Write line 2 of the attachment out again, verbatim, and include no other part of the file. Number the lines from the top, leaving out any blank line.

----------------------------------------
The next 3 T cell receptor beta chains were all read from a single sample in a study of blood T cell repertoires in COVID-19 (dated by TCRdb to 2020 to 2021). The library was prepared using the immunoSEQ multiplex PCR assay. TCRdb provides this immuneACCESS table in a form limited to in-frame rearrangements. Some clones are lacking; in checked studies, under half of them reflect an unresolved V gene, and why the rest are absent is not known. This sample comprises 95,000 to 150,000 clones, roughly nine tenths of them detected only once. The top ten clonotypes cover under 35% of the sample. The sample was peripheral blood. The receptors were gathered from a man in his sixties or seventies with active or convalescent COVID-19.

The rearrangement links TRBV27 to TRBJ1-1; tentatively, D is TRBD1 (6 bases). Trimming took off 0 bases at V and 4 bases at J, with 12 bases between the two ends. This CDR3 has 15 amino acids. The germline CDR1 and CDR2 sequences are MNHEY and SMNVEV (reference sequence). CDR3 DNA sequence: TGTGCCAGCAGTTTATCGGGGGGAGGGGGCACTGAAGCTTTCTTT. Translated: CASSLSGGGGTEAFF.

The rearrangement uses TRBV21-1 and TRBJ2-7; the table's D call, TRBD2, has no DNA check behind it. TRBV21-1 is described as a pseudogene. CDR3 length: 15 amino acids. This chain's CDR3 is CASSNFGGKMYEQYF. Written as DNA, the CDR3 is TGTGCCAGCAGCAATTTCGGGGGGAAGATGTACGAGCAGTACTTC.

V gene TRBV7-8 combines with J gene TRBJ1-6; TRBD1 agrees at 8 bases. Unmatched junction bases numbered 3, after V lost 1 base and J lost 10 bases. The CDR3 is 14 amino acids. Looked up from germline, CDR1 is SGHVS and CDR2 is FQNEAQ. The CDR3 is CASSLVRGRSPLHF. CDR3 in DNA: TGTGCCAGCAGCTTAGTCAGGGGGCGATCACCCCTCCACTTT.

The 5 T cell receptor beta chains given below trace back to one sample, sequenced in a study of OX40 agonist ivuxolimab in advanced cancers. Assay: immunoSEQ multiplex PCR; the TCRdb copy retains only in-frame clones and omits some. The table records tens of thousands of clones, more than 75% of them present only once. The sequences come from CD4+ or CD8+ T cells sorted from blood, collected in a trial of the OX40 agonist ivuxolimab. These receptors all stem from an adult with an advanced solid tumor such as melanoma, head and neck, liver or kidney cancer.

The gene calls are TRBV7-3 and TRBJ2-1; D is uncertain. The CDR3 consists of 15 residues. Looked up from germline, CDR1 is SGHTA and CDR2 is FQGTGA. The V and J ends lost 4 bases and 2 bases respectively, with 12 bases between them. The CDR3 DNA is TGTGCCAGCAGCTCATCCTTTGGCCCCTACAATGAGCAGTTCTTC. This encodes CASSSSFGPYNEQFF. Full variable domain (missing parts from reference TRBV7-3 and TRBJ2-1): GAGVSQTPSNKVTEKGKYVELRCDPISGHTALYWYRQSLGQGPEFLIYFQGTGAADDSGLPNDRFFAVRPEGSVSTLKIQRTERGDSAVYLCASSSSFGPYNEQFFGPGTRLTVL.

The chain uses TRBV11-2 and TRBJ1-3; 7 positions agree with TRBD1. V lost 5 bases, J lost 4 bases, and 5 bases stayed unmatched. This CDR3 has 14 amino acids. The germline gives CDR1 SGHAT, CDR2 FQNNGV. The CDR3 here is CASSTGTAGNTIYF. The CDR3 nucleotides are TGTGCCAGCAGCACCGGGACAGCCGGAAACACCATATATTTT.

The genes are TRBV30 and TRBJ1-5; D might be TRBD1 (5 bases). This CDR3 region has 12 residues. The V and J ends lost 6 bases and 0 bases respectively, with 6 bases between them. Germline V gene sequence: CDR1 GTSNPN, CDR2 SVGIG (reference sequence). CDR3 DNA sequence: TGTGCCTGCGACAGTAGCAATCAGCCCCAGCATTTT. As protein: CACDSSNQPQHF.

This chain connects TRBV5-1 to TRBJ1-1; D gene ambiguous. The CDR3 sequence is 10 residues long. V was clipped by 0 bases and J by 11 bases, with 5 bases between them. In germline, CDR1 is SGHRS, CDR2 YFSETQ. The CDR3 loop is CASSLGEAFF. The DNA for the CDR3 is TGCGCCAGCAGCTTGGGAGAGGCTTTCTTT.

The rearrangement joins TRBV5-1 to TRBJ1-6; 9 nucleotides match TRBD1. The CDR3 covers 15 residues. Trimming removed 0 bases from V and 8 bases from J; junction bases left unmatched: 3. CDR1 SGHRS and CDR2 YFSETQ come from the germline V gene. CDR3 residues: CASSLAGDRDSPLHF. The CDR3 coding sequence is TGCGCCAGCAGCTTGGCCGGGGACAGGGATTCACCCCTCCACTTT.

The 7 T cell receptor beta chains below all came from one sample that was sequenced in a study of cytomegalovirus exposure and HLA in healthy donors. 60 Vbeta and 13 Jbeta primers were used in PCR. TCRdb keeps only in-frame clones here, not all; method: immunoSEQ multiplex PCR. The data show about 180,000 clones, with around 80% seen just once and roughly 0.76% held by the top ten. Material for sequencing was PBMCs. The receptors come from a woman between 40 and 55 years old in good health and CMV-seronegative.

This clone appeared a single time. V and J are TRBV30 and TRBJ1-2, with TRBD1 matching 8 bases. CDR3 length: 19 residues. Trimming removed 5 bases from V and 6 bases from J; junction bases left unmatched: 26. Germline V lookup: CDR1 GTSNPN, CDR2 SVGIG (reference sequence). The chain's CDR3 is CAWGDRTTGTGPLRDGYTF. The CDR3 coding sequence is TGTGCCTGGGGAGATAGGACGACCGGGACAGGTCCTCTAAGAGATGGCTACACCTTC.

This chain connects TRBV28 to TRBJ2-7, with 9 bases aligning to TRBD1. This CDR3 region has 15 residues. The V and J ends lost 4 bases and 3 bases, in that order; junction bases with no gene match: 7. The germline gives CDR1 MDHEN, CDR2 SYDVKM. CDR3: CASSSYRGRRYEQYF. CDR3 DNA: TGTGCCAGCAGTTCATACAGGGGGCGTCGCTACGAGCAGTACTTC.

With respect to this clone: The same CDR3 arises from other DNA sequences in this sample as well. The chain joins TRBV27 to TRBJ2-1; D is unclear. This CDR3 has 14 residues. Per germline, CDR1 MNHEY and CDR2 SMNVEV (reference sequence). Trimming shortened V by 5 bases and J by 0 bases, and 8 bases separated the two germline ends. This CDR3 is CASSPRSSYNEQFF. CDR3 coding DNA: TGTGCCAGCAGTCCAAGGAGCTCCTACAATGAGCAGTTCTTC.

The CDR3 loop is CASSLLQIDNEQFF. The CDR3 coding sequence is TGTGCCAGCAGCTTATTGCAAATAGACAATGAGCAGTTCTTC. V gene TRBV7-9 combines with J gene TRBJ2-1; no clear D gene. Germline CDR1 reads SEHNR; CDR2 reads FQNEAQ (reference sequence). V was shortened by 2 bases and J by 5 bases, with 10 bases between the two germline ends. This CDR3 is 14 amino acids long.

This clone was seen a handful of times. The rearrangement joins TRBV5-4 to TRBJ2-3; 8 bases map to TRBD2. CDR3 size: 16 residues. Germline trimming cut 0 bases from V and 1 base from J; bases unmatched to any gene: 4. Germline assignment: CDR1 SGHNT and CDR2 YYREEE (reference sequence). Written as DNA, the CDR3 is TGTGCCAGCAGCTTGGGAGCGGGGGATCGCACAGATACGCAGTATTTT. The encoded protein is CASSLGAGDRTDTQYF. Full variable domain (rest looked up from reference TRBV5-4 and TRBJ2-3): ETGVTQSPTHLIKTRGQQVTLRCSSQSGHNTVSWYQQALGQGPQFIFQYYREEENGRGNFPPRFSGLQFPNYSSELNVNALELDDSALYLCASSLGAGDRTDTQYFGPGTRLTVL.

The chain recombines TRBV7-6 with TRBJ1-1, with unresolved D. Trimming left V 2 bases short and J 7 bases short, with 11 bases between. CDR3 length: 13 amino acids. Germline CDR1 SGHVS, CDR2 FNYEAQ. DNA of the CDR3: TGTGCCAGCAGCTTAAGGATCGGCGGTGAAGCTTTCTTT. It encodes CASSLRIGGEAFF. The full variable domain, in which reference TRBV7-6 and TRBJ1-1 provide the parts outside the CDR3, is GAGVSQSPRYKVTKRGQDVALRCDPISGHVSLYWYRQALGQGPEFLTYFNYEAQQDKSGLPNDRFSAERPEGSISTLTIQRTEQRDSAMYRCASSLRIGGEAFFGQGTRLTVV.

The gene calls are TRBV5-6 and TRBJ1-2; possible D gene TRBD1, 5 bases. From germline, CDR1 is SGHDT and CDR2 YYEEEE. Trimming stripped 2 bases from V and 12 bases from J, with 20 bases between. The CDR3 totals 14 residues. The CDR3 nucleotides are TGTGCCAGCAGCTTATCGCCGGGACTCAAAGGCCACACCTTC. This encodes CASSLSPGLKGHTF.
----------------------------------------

The rearrangement links TRBV27 to TRBJ1-1; tentatively, D is TRBD1 (6 bases). Trimming took off 0 bases at V and 4 bases at J, with 12 bases between the two ends. This CDR3 has 15 amino acids. The germline CDR1 and CDR2 sequences are MNHEY and SMNVEV (reference sequence). CDR3 DNA sequence: TGTGCCAGCAGTTTATCGGGGGGAGGGGGCACTGAAGCTTTCTTT. Translated: CASSLSGGGGTEAFF.